Researched Cases.  Think I have a line on a custom case worthy of this guitar. 

Hours added:  4, running total 24.


Friday, May 18, 2012

Shifting gears

With MB#2 at the finishing stage, it's now time to focus fully on C's guitar.  A number of steps have already been taken, the rosewood back joined, the sides (ribs) cut to size and both soon to be thicknessed to near spec.  The sides will then be bent and the back stripe inlaid.  The mahogany neck carving process is under way and the selection process for the top wood is moving forward with testing of the wood to assure the best quality possible.  Meanwhile, we wait with bated breath for the (hopefully soon) arrival of the rosettes from Russia.  Beyond joining of the two halves of the top wood, no further progress is possible until the rosette is inlaid.  The thicknessing can then proceed, followed by bracing.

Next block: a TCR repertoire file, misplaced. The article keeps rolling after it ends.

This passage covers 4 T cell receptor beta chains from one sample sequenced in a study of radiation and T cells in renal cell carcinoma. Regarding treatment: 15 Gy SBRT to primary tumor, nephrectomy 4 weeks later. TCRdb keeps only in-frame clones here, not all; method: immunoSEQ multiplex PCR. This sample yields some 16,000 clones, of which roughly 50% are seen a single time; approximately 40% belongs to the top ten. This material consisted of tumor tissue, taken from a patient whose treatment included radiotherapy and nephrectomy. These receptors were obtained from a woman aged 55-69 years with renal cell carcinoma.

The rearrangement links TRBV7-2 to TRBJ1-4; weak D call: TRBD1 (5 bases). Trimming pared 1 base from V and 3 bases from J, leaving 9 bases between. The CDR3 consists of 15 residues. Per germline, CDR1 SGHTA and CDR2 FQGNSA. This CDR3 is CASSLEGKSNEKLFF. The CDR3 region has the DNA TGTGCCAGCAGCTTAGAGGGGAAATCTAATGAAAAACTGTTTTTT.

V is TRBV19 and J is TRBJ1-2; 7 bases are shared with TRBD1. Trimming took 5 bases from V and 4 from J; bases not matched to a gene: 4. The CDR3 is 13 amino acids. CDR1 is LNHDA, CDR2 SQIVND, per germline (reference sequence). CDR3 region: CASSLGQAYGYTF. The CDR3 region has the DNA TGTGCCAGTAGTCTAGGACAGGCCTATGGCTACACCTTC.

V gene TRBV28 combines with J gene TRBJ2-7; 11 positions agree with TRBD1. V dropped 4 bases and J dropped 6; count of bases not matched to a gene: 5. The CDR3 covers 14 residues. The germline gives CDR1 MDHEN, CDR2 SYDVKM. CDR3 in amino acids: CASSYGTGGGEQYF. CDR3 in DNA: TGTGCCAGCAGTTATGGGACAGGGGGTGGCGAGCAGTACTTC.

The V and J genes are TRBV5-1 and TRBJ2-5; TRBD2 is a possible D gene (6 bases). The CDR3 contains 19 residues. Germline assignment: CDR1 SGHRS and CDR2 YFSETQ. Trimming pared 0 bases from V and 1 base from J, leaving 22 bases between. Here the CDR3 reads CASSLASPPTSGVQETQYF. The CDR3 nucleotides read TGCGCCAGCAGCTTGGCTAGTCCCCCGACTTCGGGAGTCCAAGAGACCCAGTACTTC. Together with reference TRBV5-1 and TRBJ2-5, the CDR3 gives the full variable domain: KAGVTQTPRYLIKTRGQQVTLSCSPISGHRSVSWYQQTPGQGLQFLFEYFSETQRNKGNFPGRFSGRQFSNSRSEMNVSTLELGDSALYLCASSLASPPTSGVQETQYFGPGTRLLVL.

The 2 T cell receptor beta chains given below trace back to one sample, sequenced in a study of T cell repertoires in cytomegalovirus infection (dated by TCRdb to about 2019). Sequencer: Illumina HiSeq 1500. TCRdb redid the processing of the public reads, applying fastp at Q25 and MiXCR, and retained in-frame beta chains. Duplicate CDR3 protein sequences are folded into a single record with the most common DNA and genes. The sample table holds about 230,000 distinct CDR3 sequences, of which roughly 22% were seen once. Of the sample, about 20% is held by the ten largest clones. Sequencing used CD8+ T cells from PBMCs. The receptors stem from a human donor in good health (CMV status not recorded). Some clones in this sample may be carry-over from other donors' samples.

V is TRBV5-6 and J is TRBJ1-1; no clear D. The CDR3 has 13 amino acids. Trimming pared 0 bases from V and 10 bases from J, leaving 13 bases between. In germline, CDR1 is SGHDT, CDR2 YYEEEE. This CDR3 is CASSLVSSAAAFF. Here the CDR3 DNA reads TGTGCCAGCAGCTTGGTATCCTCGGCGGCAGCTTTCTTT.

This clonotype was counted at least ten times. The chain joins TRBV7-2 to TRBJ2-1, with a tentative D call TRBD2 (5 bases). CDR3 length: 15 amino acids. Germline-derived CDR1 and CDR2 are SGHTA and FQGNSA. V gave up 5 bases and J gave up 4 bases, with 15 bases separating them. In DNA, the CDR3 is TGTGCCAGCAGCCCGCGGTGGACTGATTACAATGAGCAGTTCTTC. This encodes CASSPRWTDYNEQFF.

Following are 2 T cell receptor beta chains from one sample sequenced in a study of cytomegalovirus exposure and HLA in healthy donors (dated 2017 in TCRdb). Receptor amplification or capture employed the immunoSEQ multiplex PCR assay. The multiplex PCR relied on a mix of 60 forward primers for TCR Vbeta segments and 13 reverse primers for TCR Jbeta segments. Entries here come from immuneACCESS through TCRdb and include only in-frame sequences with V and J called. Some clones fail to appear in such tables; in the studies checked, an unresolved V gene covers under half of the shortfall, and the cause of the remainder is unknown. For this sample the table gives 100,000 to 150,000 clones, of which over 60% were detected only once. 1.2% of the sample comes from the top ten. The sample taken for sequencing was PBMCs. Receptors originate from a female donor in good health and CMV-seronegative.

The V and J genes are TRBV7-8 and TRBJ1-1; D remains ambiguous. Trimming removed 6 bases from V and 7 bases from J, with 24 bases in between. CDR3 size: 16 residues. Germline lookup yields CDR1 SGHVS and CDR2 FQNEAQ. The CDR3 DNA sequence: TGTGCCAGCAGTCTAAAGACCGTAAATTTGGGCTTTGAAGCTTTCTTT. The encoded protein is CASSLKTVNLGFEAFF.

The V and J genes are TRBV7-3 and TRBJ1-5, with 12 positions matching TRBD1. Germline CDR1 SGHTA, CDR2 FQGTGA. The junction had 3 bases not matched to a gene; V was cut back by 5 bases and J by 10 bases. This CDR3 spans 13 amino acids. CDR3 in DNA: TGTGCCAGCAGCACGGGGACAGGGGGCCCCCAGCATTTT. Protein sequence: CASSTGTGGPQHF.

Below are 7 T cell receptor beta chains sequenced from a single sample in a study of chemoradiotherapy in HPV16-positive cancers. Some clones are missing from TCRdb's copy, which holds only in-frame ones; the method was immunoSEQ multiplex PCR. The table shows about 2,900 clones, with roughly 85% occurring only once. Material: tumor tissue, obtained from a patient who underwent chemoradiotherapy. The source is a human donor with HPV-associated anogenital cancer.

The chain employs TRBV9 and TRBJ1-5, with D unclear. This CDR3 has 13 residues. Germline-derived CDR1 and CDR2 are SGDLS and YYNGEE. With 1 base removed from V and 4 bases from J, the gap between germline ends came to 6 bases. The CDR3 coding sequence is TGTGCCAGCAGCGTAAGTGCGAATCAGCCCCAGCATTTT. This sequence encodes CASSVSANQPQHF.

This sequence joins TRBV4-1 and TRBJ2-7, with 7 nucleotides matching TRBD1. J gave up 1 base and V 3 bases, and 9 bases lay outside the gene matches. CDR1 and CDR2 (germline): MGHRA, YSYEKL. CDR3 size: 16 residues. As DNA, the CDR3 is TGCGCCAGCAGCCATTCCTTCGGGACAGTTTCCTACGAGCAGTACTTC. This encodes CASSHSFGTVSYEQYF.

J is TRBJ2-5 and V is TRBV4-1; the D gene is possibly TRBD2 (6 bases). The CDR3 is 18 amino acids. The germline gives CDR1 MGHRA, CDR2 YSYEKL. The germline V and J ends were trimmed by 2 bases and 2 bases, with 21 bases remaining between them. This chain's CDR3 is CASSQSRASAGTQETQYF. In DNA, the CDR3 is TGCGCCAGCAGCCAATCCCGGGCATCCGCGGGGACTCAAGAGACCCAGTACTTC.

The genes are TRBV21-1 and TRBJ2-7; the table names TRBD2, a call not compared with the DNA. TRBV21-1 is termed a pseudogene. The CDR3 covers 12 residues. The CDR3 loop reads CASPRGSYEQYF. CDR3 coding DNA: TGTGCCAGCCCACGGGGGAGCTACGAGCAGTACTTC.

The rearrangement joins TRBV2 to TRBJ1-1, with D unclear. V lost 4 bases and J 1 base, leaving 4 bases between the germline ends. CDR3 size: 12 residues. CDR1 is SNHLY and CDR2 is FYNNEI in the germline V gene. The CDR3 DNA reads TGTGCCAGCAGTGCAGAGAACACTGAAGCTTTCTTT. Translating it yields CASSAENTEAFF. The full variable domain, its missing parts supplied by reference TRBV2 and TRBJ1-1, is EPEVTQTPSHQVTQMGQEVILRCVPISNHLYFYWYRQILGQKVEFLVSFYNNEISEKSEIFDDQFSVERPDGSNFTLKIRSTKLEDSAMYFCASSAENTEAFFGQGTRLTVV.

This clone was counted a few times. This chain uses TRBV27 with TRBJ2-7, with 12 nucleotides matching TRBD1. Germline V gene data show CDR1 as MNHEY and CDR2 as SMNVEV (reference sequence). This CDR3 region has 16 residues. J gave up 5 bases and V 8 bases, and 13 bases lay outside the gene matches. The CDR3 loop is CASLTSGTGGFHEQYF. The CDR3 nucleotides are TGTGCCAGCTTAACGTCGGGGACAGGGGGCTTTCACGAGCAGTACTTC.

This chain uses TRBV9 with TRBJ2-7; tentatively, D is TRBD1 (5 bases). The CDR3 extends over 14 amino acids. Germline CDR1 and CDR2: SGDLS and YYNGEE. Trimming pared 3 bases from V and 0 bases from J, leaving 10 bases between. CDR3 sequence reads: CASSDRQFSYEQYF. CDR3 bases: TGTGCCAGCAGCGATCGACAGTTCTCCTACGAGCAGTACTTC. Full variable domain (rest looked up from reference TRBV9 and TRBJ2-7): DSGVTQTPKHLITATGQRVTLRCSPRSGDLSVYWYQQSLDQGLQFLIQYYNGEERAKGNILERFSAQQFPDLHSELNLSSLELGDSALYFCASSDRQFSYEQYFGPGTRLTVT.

The Plantilla (pattern) for this guitar will be that of Brian Burns.  Because of his reported success with the sound of his guitars being judged as superior by other luthiers and players, I've decided to use his plan.  It has some characteristics which I believe will lend themselves to producing an excellent classical guitar.

The next few days will be spent organizing the shop to allow the production of this guitar to go smoothly and relatively quickly.  But, attention to detail and precision is the watchword for this special "world guitar".  Extremely high quality materials, a good plan, good execution with the completion of L's guitar under my belt, should combine to make this guitar not only "world" class (pun intended, you'll see), but perhaps even on the high end of that.

More soon, with documentation of time included as well as data on the materials.  With work already under way, I've documented approximately 20 hours.  A running counter will be kept with each blog on this guitar.

Running total to date:                                                                                               20 hours


Taking your baby to the (finishing) Dr.